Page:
This may be a popular choice, but my pick is definitely The Killer Angels by Michael Shaara. When I first read the novel in high school, it interested me in the Civil War as never before, and inspired me to take a class on the “War Between the States” and visit Gettysburg. Shaara managed to make what could have been a very stodgy, factoid-filled recounting come to life, and I defy anyone to come away from this novel without feeling moved by the characters, all real people who lived and died in America’s history.
Perhaps the greatest thing Shaara does with this novel is enabling the reader to see both sides of the conflict, creating nuanced and complex renditions of his characters both Union and Confederate. Any schoolchild with an internet connection can look up the bare-bones facts of the battle of Gettysburg, but it takes a writer of real skill to make those bones form a pattern and, eventually, a living, breathing human being. Characters like Longstreet, Lee, and the fascinating Chamberlain, spring to life on the page.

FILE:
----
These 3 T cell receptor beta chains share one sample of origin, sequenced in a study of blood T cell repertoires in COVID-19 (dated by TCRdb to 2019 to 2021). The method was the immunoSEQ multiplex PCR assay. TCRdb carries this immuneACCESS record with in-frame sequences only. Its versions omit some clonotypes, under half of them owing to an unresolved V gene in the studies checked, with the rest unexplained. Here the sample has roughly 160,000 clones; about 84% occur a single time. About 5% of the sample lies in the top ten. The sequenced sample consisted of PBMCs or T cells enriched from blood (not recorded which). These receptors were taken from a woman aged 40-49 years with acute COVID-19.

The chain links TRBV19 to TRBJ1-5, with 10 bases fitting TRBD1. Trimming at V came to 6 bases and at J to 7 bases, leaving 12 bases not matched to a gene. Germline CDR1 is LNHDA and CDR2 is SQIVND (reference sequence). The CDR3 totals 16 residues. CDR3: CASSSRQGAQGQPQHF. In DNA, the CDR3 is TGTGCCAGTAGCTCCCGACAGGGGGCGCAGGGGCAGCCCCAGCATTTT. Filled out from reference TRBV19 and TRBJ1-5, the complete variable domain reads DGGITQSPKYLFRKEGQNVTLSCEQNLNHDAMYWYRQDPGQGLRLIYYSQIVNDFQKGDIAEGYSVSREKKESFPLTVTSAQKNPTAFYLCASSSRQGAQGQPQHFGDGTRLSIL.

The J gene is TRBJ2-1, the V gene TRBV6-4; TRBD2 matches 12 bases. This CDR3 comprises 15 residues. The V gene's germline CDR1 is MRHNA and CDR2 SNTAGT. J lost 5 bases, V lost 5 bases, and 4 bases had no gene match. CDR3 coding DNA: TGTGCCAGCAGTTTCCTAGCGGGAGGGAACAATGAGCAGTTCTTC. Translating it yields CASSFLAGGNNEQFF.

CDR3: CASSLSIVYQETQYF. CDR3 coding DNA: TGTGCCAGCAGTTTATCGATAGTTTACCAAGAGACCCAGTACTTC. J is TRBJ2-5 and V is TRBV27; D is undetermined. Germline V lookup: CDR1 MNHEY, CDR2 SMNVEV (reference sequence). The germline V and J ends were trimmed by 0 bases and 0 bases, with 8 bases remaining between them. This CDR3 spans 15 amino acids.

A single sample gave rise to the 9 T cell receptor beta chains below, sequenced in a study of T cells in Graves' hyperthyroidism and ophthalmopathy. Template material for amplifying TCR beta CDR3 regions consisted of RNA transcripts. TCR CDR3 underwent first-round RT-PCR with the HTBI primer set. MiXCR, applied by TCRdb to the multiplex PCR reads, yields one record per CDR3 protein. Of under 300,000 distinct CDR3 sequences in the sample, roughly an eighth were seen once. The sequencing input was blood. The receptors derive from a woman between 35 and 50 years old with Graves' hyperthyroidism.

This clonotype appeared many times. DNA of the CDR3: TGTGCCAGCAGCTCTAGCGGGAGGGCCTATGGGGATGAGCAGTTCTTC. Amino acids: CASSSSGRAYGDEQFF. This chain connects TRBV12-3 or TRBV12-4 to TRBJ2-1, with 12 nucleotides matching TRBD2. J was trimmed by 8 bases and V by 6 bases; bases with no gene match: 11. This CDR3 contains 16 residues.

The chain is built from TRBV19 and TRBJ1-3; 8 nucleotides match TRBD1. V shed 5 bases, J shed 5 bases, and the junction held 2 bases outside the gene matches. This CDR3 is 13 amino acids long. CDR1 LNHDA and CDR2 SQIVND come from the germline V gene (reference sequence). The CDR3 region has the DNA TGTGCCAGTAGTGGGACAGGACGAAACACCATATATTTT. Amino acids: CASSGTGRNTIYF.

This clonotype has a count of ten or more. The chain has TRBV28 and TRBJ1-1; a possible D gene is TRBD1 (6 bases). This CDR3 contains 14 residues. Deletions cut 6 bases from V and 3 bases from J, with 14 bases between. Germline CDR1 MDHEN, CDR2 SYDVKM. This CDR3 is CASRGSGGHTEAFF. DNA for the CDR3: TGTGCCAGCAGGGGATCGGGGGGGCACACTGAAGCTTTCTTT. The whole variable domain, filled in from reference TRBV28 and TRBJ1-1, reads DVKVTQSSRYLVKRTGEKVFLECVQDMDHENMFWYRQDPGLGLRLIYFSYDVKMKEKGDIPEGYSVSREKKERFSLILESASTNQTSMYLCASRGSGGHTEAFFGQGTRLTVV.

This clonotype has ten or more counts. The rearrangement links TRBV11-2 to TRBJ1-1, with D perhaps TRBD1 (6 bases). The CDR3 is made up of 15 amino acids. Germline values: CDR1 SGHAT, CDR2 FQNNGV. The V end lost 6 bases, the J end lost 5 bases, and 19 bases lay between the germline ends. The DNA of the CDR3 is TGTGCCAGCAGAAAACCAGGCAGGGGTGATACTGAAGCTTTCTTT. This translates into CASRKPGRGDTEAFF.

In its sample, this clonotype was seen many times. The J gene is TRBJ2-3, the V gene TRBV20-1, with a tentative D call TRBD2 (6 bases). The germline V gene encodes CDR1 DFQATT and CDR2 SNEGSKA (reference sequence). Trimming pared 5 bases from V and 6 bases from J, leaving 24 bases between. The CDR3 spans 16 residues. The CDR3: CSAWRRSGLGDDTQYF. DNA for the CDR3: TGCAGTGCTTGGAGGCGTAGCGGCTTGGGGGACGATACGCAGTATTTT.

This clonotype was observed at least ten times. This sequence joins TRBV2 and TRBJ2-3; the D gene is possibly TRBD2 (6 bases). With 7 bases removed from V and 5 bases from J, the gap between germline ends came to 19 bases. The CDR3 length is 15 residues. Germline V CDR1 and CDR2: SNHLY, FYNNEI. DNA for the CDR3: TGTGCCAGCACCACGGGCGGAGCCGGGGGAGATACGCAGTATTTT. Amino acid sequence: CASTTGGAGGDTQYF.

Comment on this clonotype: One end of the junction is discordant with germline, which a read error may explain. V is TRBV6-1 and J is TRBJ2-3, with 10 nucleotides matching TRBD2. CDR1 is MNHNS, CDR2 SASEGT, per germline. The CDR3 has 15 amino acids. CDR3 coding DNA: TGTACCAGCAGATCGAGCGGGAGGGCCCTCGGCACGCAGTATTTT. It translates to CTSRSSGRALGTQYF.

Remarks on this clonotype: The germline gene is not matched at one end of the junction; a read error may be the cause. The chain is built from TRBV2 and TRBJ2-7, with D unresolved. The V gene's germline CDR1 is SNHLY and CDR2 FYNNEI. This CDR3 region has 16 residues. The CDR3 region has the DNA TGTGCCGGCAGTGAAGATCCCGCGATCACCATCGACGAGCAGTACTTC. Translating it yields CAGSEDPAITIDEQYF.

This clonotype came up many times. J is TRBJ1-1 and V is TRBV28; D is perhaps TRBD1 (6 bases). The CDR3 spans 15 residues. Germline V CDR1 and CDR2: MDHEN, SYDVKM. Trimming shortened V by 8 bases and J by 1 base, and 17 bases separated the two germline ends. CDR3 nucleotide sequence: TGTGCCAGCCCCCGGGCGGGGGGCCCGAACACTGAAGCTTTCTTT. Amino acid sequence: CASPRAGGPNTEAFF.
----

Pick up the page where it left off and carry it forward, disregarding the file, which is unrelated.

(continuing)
It’s easy to vilify the rebels a hundred years in the future, but Shaara illuminates their humanity and forces one to consider their views. It’s perhaps equally easy to glorify war, and Shaara never does that, focusing instead on conversations, inner monologues, and even friendships across battle-lines to paint a picture of a country pushed to war and split in two by its own refusal to see a larger worldview.